The president of Bangladesh, while addressing the 51st convocation of Dhaka University, has implored to leave politics to politicians. He says that “Only the politicians who do politics since the early years of their life will do politics” and adds that “It is not right to try to be a politician overnight without an early orientation.” The president laments that “There has been no qualitative change in politics, as professionals are making direct entry into politics.”
The president's apparently sarcastic comments about professionals joining politics in an “unseemly” manner cannot escape the attention of discerning citizens and thus it might be appropriate to understand and appreciate the distinctive imperatives of a politician's call. Surely, politics is a noble profession of high order that caters to public service and our president has rightly pointed to the necessity of training and experience in the formative years of one's life in order to become a useful and mature politician. The question is: What kind of credentials and training should a budding or an aspirant politician have, at least in the sub-continental parlance?
On the above subject, it might be interesting to note the observation of distinguished Indian lawyer-cum-diplomat and academic Nanabhoy Palkhivala. While delivering a convocation address at the University of Madras on September 28, 1979, he observed: “When, at this convocation, you see degrees conferred upon engineers, doctors, surgeons, lawyers and other professionals, you cannot fail to be struck by the grim irony of the situation where the one job for which you need no training or qualification whatsoever is the job of legislating for and governing the largest democracy on earth. You need years of training to attend to a boiler or to mind a machine, to supervise a shop floor or to build a bridge, to argue a case in law court or to operate upon a human body. But to steer the lives and destinies of more than 650 million of your fellowmen, you are not required to have any education or equipment at all!”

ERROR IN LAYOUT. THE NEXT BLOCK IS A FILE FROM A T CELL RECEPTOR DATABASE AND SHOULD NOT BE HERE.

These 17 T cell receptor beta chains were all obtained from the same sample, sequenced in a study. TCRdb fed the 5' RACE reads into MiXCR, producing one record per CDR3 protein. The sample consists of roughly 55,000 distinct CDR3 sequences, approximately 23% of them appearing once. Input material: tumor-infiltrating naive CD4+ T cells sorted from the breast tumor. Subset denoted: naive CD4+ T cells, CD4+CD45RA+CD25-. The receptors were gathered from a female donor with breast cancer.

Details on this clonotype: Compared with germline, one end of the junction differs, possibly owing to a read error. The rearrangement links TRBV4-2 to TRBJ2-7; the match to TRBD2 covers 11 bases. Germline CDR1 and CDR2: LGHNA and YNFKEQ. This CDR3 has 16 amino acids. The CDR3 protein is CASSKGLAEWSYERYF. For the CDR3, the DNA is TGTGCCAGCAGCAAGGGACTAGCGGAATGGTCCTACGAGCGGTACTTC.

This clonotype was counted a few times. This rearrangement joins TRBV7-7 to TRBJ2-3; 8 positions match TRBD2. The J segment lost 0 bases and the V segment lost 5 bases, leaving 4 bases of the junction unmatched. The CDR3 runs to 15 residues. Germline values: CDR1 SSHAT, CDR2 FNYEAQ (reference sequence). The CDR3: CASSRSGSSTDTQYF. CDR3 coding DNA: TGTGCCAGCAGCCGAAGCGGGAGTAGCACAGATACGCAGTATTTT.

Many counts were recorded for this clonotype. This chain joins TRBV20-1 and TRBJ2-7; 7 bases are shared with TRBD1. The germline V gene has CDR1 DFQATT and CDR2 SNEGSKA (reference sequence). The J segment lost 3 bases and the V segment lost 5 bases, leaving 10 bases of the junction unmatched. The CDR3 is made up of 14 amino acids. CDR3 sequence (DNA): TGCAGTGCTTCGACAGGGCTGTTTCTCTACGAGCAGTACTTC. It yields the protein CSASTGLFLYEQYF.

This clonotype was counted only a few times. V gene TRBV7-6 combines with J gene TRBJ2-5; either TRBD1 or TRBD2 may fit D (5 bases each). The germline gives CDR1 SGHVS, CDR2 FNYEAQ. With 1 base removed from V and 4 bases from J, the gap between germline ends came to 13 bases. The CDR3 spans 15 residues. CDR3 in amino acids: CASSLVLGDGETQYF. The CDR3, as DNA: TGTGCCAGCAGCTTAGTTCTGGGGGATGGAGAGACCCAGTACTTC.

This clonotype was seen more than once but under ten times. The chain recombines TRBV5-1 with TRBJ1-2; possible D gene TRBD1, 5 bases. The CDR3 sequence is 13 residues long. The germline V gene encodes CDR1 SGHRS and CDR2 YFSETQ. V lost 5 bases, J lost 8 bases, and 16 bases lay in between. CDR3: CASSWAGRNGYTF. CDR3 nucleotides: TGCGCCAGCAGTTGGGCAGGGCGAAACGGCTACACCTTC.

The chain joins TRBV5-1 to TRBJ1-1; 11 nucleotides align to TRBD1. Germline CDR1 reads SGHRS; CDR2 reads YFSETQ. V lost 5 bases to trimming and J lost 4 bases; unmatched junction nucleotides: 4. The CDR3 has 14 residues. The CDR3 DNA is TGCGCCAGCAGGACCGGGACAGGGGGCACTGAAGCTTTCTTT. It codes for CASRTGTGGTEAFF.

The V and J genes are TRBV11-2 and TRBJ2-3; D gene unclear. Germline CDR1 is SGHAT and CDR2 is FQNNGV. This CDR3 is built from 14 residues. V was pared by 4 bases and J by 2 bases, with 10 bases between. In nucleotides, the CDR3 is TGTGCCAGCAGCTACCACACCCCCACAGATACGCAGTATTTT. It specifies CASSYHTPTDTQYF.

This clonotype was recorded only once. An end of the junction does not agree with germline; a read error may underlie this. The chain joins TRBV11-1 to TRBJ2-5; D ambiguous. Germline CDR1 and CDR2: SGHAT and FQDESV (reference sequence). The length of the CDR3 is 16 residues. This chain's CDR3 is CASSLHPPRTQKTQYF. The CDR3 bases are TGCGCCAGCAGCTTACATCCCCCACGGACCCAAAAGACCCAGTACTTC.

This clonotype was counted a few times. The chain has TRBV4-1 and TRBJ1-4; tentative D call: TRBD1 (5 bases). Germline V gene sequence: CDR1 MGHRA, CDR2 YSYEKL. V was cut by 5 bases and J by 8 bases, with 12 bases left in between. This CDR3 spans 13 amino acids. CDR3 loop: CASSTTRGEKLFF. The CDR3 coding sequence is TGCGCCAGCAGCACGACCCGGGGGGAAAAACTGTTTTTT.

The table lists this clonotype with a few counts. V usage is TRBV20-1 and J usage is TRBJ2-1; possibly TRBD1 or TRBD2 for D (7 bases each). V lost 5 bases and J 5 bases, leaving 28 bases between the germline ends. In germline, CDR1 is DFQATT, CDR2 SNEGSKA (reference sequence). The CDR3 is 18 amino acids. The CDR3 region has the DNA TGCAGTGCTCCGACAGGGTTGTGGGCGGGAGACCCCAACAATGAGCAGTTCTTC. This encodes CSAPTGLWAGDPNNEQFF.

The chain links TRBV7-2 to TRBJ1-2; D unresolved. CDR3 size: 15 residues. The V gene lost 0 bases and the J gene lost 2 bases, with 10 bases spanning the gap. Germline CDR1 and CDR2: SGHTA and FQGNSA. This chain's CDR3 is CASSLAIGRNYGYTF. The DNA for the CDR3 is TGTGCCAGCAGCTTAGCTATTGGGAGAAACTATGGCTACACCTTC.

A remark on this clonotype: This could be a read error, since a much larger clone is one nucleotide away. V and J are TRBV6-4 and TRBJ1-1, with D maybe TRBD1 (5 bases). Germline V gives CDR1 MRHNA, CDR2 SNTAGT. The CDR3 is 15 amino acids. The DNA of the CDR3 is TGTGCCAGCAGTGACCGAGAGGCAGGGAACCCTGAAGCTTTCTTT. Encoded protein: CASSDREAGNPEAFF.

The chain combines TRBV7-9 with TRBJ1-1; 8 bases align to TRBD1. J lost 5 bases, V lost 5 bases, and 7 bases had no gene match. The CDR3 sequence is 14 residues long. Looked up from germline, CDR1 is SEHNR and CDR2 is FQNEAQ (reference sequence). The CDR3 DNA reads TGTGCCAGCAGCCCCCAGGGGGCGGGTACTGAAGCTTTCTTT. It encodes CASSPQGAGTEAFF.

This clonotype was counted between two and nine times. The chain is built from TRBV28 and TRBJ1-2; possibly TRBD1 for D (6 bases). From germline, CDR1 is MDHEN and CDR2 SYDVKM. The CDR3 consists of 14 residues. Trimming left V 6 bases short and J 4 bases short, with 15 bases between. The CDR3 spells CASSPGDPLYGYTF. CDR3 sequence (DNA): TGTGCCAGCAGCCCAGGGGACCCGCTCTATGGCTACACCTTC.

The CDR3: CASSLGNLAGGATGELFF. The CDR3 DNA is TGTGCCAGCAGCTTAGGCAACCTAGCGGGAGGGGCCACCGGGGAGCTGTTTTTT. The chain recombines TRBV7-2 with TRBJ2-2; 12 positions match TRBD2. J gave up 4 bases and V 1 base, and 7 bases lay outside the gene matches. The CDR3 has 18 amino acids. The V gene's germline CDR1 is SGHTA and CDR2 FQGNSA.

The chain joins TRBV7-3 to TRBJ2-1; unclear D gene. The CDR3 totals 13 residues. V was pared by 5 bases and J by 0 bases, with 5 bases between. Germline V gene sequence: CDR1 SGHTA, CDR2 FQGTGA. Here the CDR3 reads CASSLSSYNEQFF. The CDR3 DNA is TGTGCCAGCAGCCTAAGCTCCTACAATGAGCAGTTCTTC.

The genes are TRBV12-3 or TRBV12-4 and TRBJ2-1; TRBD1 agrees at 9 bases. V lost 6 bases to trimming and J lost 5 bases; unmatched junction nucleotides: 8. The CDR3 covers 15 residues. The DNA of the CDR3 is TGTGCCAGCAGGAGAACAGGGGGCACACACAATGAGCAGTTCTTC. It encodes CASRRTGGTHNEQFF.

It may also be pertinent to recollect what former Indian President Dr Rajendra Prasad said in the Constituent Assembly on November 26, 1949. While formally adopting the constitution, Dr Prasad observed: “I would have liked to have some qualifications laid down for members of the legislatures. It is anomalous that we should insist upon high qualifications for those who administer or help in administering the law, but none for those who make it except that they are elected. A law-giver requires intellectual equipment but, even more than that, the capacity to take a balanced view of things, to act independently and above all to be true to the fundamental values in life—in one word, to have character.”
In our situation, the qualifications for a person who seeks to stand for election to parliament are: a) he or she must be a citizen of Bangladesh and b) he or she must be at least 25 years old, amongst others. The first qualification is usually an accident of birth, and the second is inevitably the result of the inexorable passage of time. We have mostly prescribed only disqualifications. It is time to advocate some positive qualifications for aspirants to a political career for ushering in the qualitative change as desired by our honourable president.
Incidentally, we also need to know how willing our political parties are to maintain audited accounts of all its receipts and expenditures. “The greatest source of corruption in public life is the total immunity of political parties from accountability while the small baker, butcher and grocer are expected to keep accounts. It is but fair and equitable that political parties should be disciplined by the same requirements of the law which apply to citizens at large.” For ensuring quality in politics, this definitely is not a tall order.